"This year," said Navy Coach Paul Evans, besides Robinson's improved offensive moves and shots, "his stamina is much better. He can play more minutes. Defensively, he's been a very dominant player, not only with blocks, but he leads the team in steals (with 25)."

A Navy athlete's experiences can be quaint compared with a typical college athlete's. What high-powered athletic department would let one of its basketball players box as a freshman? But Robinson boxed as a plebe -- and, to Evans' dismay, injured his hand and got off to a slow start in his first basketball season. Last summer, while America's top college players spent most of their time honing their games, Robinson passed much of his summer at flying indoctrination in Pensacola, Fla., "playing Marine" at Quantico, on a sub near New London, Conn., and sailing for a week on a small Navy craft. But this was to his liking; he never has been one-dimensional.

As a youngster growing up in Virginia Beach, he enjoyed science fiction stories, worked science experiments, played the piano, built a five-foot projection screen. Years ago, he wanted to attend the Academy, before he took basketball seriously. And with SAT scores of almost 1,400, he likely would have made it even if he never had stepped onto a basketball court. But when you're pushing 6-6, even if you're thin (he's now 230), a high school coach is apt to spot you in a hallway. That's what happened to Robinson after he moved with his family to Northern Virginia and transferred for his senior year of high school to Osbourn Park in Manassas.

Since he started playing basketball so late, few colleges sought him -- it came down to Navy and Virginia Military Institute. "I wanted to add a little bit of discipline," he says. "In high school, I was hardly structured."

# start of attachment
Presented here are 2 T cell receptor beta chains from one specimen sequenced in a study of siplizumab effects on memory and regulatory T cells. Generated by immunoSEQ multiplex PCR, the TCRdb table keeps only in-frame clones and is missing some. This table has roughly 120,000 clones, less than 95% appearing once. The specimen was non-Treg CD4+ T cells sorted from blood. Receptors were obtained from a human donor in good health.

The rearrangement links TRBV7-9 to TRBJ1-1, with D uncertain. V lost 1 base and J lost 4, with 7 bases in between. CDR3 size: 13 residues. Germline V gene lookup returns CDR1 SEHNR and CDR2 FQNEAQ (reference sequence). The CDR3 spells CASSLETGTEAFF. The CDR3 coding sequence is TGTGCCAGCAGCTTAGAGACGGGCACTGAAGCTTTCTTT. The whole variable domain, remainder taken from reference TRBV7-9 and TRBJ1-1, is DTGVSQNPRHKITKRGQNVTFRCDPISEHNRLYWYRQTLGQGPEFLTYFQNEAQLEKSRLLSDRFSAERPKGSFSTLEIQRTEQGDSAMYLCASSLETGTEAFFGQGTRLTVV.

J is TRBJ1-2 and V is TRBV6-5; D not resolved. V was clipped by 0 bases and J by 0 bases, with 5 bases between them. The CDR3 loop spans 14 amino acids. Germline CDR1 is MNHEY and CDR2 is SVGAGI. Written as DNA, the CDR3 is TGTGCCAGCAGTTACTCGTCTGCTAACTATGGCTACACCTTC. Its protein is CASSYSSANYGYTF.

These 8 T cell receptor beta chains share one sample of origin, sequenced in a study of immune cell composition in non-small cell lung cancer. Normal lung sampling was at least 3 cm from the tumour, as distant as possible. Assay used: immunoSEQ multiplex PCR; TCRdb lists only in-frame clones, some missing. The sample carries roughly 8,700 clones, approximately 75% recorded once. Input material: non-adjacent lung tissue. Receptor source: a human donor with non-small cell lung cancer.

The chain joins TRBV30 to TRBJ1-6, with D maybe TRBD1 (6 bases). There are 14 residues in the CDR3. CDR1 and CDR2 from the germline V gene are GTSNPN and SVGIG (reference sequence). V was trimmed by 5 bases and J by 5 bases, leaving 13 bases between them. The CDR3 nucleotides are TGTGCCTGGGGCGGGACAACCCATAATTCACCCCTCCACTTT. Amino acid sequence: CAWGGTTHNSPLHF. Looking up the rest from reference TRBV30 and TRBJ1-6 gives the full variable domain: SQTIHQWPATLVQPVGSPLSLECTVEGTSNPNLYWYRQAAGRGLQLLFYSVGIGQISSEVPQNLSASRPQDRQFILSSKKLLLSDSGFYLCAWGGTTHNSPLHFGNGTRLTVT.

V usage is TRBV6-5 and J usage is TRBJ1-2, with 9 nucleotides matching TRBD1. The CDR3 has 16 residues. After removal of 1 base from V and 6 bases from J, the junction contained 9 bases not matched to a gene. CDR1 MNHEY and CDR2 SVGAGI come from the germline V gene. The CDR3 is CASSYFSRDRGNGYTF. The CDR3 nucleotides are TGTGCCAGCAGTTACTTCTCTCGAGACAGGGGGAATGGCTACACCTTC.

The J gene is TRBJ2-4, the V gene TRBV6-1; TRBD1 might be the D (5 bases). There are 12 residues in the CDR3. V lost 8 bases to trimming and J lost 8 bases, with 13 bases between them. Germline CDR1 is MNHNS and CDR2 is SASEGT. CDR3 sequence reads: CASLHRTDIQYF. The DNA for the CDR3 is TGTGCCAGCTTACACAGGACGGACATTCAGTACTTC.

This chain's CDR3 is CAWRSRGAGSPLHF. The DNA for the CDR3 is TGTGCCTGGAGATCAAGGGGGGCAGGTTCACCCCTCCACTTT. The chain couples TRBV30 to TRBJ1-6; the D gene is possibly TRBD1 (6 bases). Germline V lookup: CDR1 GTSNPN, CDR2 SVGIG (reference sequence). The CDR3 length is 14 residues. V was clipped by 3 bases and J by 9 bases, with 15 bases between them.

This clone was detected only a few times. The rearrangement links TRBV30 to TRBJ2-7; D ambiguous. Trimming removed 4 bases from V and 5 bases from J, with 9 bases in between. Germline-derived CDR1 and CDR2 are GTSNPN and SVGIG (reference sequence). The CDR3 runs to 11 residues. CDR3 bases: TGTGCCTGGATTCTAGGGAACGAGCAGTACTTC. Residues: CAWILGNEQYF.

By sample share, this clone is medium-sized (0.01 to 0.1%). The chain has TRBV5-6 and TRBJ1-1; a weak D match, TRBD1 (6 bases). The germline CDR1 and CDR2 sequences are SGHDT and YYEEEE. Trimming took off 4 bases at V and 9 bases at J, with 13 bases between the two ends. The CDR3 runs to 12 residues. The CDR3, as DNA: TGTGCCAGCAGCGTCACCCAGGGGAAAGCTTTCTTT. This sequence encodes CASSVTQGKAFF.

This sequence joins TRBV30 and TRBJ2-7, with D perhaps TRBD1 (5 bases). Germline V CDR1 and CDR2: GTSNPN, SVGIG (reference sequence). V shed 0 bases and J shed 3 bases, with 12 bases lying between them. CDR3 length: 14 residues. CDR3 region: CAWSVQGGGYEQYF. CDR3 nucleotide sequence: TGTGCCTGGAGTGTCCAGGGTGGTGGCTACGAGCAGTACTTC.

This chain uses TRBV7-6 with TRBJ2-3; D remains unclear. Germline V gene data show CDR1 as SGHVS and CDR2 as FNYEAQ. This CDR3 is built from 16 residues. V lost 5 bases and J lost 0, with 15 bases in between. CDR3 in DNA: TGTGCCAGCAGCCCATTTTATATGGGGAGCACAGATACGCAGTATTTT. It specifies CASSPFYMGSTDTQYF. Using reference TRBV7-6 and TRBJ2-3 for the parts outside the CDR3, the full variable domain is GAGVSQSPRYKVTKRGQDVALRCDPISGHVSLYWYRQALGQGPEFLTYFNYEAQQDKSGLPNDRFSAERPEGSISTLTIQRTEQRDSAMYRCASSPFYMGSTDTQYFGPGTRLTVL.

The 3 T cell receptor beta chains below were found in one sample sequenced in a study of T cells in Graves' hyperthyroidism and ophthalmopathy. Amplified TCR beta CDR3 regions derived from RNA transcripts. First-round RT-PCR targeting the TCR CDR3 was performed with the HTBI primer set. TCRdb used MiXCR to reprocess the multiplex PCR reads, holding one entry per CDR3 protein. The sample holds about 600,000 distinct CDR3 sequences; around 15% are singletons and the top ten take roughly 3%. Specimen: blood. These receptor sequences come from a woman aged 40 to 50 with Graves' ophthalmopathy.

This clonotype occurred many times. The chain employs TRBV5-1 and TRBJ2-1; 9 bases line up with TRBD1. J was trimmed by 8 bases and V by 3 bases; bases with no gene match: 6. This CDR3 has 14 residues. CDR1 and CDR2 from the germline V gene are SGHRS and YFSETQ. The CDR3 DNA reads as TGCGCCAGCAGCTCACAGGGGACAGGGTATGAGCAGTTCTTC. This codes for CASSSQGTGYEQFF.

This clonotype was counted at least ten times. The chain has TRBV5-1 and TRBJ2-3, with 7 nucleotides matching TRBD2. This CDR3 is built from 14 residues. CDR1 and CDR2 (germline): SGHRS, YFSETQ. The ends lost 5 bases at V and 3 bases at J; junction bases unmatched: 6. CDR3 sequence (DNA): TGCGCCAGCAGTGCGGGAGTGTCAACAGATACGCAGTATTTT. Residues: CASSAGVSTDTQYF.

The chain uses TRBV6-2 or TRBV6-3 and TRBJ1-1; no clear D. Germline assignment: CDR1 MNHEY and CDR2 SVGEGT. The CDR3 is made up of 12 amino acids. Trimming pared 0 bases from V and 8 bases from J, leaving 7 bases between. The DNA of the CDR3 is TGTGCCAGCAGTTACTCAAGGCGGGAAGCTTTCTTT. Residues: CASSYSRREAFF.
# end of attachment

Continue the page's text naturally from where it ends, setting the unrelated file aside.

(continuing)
Structure has had its effect. After returning to the Academy about midnight recently following a night game at Delaware, in which Robinson scored 37 points and got 14 rebounds to defeather the Blue Hens, Robinson the math major stayed up to the wee hours and then got up earlier than usual to finish writing a computer program. His roommate and teammate, Carl Liebert of Floyds Knobs, Ind., asked, "How many athletes are going to do that? He has pride in his grades and that carries over to the basketball floor."

If Robinson has this effect on his classmates, think how his family feels. His brother, Chuck, 14, often helps as a ball boy at games and would like to attend the Academy. His parents follow Navy games religiously. If his father can't attend, or watch on TV, he'll listen on radio -- but he can't pick up the radio games at home.

"I'll drive up to Telegraph Road in Alexandria, park the car in an empty lot and listen to the game," Ambrose Robinson said. That's where he was during the Delaware game when a police officer came up to the car window and asked for identification. " 'It's unusual for somebody to be here,' he said. I said, 'I'm listening to the basketball game. My son plays for Navy.' When he saw the name he recognized it. 'Oh, hi, Mr. Robinson.' "

Ironically, although Robinson apparently has deferred the NBA until another decade, he views basketball with an importance it didn't hold before he realized how good he could be. "The more recognition he's gotten," said Evans, "he's worked at it that much harder."

When it came time to make a binding commitment last spring, stay at the Academy or leave, Robinson heard both sides from a lot of people. "He came in one Friday, and said he was going to decide over the weekend," said Evans. "I told him to do what was best for him." Then Evans waited. He won't reveal how much he sweated it, except to say, "I was really happy when he came in that Monday."

Thanks to Robinson, Midshipmen these days are standing just a little taller.